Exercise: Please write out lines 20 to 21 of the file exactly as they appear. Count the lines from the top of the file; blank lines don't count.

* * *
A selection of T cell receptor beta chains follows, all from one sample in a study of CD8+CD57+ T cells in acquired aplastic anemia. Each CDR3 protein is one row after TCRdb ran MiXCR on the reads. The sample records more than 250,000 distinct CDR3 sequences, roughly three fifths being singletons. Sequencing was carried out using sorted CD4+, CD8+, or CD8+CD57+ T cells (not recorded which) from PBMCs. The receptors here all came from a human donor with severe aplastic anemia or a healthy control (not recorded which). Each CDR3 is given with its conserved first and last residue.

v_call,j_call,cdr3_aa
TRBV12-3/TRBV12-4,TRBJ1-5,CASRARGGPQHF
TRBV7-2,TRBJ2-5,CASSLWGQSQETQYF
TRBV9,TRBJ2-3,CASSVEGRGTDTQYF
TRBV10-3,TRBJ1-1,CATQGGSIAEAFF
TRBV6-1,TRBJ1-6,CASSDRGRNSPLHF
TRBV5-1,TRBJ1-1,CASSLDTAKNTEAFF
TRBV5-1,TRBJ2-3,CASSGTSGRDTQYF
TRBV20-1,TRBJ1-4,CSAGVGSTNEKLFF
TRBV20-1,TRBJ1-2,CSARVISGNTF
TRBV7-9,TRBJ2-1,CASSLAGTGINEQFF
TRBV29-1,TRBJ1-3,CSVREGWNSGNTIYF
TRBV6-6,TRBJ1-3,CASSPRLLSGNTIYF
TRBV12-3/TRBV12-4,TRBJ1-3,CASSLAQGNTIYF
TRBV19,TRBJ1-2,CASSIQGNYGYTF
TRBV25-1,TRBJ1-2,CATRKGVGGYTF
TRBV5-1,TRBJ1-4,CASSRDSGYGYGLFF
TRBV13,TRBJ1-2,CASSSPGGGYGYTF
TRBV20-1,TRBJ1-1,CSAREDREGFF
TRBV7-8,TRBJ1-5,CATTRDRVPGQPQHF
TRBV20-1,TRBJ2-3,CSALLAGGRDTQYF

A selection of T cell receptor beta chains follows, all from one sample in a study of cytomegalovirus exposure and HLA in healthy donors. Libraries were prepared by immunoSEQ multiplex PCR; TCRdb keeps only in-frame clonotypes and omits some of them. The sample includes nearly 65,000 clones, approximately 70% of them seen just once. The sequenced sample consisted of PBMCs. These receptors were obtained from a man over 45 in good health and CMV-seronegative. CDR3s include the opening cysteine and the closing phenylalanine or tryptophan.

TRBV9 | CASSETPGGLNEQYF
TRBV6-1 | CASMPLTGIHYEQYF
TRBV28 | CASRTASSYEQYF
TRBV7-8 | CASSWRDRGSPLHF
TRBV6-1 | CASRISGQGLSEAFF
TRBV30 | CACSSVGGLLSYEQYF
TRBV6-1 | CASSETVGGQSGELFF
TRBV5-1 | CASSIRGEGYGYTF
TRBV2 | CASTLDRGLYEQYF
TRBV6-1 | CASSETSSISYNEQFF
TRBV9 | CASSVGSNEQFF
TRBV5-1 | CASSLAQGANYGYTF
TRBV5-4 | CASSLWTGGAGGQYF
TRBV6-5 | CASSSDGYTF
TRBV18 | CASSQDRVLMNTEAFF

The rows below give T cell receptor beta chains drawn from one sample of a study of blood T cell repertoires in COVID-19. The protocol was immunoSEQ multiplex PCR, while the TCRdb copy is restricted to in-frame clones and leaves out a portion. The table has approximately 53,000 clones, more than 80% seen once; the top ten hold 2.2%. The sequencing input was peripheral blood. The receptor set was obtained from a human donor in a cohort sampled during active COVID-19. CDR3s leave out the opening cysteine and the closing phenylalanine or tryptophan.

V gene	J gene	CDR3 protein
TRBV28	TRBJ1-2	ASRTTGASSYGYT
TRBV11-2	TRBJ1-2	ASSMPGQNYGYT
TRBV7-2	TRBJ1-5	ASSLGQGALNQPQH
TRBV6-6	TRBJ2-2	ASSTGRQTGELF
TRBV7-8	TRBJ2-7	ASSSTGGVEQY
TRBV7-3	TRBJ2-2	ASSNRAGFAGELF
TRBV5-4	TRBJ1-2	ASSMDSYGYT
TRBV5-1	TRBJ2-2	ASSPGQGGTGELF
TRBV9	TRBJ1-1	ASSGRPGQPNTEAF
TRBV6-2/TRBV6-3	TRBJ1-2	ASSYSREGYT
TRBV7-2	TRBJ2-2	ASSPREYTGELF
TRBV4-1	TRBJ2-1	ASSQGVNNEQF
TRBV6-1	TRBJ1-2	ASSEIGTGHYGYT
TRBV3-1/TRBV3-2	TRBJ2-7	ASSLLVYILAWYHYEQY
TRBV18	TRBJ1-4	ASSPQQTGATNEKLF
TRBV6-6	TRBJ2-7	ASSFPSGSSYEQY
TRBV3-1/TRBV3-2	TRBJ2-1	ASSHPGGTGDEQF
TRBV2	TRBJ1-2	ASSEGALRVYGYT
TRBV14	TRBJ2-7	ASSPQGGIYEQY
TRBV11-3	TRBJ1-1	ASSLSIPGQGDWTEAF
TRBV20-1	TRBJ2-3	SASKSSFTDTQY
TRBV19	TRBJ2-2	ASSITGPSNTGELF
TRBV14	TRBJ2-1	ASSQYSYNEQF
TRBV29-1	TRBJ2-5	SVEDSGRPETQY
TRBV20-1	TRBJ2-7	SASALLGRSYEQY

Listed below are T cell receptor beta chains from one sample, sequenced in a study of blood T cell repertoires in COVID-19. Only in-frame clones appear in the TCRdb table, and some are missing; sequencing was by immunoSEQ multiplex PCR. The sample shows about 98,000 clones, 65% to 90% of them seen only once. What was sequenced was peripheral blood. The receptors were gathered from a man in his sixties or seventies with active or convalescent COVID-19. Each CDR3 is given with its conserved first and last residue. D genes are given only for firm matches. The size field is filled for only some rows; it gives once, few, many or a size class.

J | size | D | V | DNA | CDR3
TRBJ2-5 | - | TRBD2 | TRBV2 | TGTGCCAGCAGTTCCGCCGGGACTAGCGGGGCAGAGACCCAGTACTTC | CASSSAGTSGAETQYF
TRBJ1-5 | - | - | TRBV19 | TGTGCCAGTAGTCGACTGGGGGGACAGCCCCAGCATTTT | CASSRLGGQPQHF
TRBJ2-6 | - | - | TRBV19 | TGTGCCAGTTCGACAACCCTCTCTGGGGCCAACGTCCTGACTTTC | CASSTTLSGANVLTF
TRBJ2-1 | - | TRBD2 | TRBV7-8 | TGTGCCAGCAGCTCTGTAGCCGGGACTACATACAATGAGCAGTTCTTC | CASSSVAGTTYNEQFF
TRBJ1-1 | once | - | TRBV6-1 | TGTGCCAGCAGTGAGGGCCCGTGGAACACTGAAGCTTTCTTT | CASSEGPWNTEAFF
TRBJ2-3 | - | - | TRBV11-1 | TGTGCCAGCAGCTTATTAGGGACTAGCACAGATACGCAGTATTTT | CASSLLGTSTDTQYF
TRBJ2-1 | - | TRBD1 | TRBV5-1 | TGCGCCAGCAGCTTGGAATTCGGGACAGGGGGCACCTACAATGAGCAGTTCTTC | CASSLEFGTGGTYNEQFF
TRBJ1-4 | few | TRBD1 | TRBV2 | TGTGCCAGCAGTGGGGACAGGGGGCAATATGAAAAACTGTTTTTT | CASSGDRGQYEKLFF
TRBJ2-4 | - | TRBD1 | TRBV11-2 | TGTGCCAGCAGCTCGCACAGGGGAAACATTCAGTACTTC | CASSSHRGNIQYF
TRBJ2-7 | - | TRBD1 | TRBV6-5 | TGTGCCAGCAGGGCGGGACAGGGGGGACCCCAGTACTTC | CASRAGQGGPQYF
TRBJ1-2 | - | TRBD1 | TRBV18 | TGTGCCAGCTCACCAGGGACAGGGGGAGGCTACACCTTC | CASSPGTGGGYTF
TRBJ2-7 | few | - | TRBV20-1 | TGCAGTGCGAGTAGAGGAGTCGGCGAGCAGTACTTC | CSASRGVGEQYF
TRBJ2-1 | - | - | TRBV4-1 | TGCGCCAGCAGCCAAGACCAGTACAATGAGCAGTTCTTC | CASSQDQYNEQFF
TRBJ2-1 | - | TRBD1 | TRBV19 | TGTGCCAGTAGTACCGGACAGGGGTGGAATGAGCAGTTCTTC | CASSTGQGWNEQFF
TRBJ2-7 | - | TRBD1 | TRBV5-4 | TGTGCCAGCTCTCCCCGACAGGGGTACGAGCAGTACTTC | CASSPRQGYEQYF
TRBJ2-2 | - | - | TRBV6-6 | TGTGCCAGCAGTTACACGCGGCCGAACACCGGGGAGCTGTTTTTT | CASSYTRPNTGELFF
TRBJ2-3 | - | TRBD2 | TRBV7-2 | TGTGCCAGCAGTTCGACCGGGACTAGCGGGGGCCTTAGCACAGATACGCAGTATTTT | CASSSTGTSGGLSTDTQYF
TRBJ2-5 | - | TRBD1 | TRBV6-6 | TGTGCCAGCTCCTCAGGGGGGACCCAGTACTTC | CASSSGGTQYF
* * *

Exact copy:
TRBV20-1,TRBJ1-1,CSAREDREGFF
TRBV7-8,TRBJ1-5,CATTRDRVPGQPQHF